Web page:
Relief for Emetophobia Sufferers Is Possible!

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Contributed by Associate Megan Pearson:

 

Yes! There is hope for Emetophobia Sufferers:

One of the most important things to keep in mind when considering whether to seek treatment for emetophobic fears, and deciding what kinds of treatment might be helpful, is that there is hope for substantial improvement. Many people living with these kinds of fears have experienced them since childhood and lived with them for many years, and in many instances have sought treatment without finding it particularly helpful over the long term. New research findings and increasing awareness among healthcare professionals have led to a better understanding of what the lives of people who have vomit-related fears can be like and what sorts of techniques can be beneficial in reducing related symptoms and impairment, as well as helping people improve their quality of life and accomplish many meaningful goals.

Finding the Right Therapist:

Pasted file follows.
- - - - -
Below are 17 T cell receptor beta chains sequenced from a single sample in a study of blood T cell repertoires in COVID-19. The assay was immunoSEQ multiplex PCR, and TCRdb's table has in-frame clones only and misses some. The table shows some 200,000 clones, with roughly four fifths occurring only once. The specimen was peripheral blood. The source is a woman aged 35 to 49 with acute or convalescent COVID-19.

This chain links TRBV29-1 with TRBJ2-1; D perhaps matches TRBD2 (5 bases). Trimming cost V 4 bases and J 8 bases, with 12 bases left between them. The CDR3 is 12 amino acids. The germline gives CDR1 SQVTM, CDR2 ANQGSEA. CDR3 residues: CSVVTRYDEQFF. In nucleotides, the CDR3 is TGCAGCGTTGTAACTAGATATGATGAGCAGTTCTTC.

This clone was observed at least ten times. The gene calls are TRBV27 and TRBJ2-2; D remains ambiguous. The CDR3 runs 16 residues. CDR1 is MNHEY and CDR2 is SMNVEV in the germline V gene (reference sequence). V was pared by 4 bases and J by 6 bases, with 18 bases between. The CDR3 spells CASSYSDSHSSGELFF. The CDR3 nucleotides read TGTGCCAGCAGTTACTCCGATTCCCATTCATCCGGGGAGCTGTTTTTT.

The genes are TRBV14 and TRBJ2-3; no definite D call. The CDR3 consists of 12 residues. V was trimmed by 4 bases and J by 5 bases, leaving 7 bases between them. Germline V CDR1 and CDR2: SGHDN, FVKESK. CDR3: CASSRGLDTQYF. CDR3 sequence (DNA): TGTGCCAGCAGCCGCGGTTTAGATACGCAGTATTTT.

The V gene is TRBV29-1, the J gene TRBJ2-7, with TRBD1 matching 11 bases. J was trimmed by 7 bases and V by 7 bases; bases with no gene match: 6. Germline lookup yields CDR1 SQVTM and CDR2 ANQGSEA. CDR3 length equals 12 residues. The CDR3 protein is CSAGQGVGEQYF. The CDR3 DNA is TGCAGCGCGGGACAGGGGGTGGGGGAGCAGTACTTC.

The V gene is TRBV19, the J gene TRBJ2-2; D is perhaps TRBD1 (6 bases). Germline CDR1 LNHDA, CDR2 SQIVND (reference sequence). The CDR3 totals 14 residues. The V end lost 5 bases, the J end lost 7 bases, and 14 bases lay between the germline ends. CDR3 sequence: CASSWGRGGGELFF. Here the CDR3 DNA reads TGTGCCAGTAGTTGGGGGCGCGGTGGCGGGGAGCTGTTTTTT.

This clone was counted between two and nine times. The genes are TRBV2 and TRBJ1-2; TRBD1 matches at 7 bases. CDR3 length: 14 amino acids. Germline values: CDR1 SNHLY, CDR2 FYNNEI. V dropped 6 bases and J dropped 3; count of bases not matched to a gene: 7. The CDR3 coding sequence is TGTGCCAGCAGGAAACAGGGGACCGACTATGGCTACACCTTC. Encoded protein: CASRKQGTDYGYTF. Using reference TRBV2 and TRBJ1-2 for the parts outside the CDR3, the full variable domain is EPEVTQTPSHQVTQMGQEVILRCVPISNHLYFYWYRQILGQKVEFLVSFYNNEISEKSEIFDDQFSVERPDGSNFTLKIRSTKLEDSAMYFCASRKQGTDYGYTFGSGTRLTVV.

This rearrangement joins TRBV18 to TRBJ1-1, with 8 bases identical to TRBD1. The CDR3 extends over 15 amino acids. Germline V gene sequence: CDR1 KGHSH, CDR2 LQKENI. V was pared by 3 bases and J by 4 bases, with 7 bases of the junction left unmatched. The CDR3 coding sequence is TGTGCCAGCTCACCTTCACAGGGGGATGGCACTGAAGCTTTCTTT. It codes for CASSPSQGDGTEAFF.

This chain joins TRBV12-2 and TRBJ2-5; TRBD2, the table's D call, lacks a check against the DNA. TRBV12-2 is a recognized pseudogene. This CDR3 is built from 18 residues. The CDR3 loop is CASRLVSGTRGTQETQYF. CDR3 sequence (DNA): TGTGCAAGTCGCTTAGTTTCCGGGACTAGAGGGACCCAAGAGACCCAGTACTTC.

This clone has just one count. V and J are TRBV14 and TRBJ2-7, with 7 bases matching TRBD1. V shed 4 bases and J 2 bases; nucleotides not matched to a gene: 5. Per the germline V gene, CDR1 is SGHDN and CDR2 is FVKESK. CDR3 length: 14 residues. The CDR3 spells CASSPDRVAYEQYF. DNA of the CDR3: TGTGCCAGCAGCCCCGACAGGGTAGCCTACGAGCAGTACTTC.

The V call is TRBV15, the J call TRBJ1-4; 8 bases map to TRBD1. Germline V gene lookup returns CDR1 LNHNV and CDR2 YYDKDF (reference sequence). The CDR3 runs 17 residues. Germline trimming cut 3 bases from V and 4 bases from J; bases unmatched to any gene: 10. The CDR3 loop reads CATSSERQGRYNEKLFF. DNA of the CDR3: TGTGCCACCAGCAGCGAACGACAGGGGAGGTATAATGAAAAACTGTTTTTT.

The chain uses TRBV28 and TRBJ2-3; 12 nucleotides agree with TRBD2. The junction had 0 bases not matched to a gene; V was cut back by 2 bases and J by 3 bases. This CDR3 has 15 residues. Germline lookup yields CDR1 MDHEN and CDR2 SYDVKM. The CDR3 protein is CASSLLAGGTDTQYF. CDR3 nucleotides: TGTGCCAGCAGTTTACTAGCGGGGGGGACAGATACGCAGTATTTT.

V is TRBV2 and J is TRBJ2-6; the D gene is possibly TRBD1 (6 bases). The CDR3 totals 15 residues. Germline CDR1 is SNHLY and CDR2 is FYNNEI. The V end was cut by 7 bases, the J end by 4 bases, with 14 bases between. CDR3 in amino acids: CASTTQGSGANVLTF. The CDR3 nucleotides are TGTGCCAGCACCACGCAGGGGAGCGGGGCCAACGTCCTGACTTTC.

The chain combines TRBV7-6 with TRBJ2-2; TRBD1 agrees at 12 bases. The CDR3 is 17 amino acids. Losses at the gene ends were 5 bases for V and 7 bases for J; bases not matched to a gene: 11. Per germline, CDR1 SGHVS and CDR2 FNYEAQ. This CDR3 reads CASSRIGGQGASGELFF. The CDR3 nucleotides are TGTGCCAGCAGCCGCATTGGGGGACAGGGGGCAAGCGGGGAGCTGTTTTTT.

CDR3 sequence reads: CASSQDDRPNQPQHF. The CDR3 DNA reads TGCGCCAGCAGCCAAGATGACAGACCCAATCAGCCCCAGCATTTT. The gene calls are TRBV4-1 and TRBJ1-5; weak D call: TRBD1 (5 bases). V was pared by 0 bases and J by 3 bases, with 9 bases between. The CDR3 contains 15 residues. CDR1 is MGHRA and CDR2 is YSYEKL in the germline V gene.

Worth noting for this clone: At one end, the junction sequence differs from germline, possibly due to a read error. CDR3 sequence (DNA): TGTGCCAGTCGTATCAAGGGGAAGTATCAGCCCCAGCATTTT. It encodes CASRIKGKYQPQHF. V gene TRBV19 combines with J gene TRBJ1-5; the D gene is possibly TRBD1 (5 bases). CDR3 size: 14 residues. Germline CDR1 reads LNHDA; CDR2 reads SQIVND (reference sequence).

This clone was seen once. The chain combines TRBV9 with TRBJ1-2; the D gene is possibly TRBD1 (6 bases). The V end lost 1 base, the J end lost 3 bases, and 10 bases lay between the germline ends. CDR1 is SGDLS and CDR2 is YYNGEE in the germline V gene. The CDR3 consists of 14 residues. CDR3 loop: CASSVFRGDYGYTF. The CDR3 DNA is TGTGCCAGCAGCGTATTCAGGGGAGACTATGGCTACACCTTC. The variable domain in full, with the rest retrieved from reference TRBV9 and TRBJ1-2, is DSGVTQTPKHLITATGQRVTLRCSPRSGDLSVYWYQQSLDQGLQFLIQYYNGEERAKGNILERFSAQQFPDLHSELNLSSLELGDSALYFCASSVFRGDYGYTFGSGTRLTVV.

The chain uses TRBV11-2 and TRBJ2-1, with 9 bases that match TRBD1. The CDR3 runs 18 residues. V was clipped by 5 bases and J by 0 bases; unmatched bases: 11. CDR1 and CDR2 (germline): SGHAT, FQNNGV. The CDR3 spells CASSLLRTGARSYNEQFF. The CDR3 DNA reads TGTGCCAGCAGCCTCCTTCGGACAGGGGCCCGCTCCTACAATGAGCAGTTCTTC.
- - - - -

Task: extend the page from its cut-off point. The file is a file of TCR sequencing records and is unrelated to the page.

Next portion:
A key factor in achieving these kinds of improvements is finding a therapist you feel comfortable with and trust, which might not be the first therapist you see; sometimes people need to explore options before they find a comfortable and productive match. This process is important in allowing you to develop a strong, collaborative working relationship in which you feel safe sharing your thoughts and feelings and working on strategies and techniques that, over time, can help you reduce the intensity of your emetophobic fears and related symptoms. Seeking out a therapist who has some familiarity with and experience in treating emetophobic fears can be helpful but isn’t always necessary, since emetophobia is similar in many ways to a number of other anxiety concerns and therefore can generally be treated effectively with similar techniques. Many people who live with vomit-related fears also struggle with other mental health concerns, such as depression, other types of anxiety (e.g., OCD, panic attacks) and agoraphobic limitations on work, school, and other aspects of daily life. These issues can be addressed in therapy along with the emetophobic fears that in many instances have contributed to the other concerns.